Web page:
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New project to support young people at critical turning point is launched today

A new project offering tailored support and opportunities to young people to prevent future violence and provide guidance towards a more positive future has been launched today by the Violence Reduction Network (VRN).

The Violence Intervention Project (VIP) aims to engage and support young people in police custody at a time when they are most likely to welcome help. It is available to those aged under 25 years who may have been involved in violence and have come to the police’s attention.

The project, which is funded through the Home Office’s Serious Violence Youth Intervention Fund, is one of a growing suite of interventions designed and implemented by the VRN partnership which ensures young people receive support and intervention at critical moments in their lives.

Turning Point, a local charity who are leading the delivery of the project and already deliver the project within Leicester Royal Infirmary, will work alongside Leicestershire Police, Leicestershire Cares and Leicester Riders Foundation to offer tailored support and opportunities to young people with the aim of preventing further violence and building a safer, more positive future.

Grace Strong, Strategic Director of the VRN, said: “We know that when young people enter police custody there is a time-limited opportunity to reach them when they are most likely to be re-evaluating their lives and accept support. This partnership project involves skilled workers speaking with the young person at this ‘reachable moment’ and offering concrete and credible opportunities as well as holistic wrap-around support to maximise the likelihood of success”.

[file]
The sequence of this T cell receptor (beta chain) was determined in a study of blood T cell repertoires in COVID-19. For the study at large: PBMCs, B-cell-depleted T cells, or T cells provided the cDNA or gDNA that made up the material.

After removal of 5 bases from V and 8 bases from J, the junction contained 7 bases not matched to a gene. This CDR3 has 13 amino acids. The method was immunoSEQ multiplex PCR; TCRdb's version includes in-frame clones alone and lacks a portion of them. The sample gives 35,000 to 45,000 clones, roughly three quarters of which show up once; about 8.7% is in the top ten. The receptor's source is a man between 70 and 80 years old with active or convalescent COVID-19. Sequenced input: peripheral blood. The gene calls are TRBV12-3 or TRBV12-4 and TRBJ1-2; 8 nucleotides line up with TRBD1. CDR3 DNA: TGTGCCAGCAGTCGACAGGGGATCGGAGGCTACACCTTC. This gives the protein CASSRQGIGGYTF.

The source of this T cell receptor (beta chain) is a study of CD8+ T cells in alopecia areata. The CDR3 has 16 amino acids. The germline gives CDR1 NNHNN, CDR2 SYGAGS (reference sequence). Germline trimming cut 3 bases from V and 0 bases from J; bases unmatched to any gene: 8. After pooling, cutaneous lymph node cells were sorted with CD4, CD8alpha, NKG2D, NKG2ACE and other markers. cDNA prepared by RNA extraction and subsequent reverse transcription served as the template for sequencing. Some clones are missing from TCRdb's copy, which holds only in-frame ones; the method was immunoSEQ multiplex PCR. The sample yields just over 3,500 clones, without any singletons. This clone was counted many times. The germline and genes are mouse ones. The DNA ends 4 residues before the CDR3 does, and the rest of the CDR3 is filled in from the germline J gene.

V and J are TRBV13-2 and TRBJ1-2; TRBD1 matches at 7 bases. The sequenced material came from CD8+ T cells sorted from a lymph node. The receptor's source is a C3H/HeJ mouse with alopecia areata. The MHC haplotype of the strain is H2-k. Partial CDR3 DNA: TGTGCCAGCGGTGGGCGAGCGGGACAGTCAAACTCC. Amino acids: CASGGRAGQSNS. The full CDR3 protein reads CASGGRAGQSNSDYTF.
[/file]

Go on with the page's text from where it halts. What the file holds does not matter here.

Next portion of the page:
Located at Euston Street custody suites, young people who have been involved in violence-related offences including weapon carrying, gang or criminal exploitation will be eligible. Workers from Turning Point will be based alongside police colleagues and will offer to speak with a young person whilst they are in a police cell. They will then offer follow-up support in the community.

Caroline Gadsby, Partnership Manager at Turning Point, said: “It is an exciting time for our team. We already deliver a similar project in the Emergency Department within Leicester Royal Infirmary, which is having a positive impact on the lives of young victims of violence.

“Our dedicated workers will now be able to provide this to young people in a criminal justice setting, supporting them to move away from offending and achieve positive goals such as in relation to education or employment, improving their confidence and emotional well-being as well as providing further opportunities in sports and other recreational activity.”

Rupert Matthews, Police and Crime and Commissioner and Chair of the local Violence Reduction Board said: “It is crucial that we provide support to young people to help them out of the cycle of violence and custody. While I firmly believe in enforcement and sanction, it is clear that we need to look at the wider opportunities to cut crime.

“If we can provide intervention at that critical moment, I sincerely hope that we can turn people away from crime. The success of this project should make a positive difference to both the lives of the young people involved and the wider community. This is exactly what the Violence Reduction Network was set up to do.”

David Sandall, Assistant Chief Constable and Leicestershire Police’s lead for Serious Violence added: “We are delighted to be welcoming the Violence Intervention Project into one of our custody suites and our officers look forward to working closely with the team. We often see the trauma and other challenges that young people coming into custody have experienced and this project is about ensuring support and intervention is in the right place at the right time for young people. Enforcement has an important role to play in our work to reduce violence but if we are to have an impact in the long-term, it’s projects like this which will secure sustainable change.”

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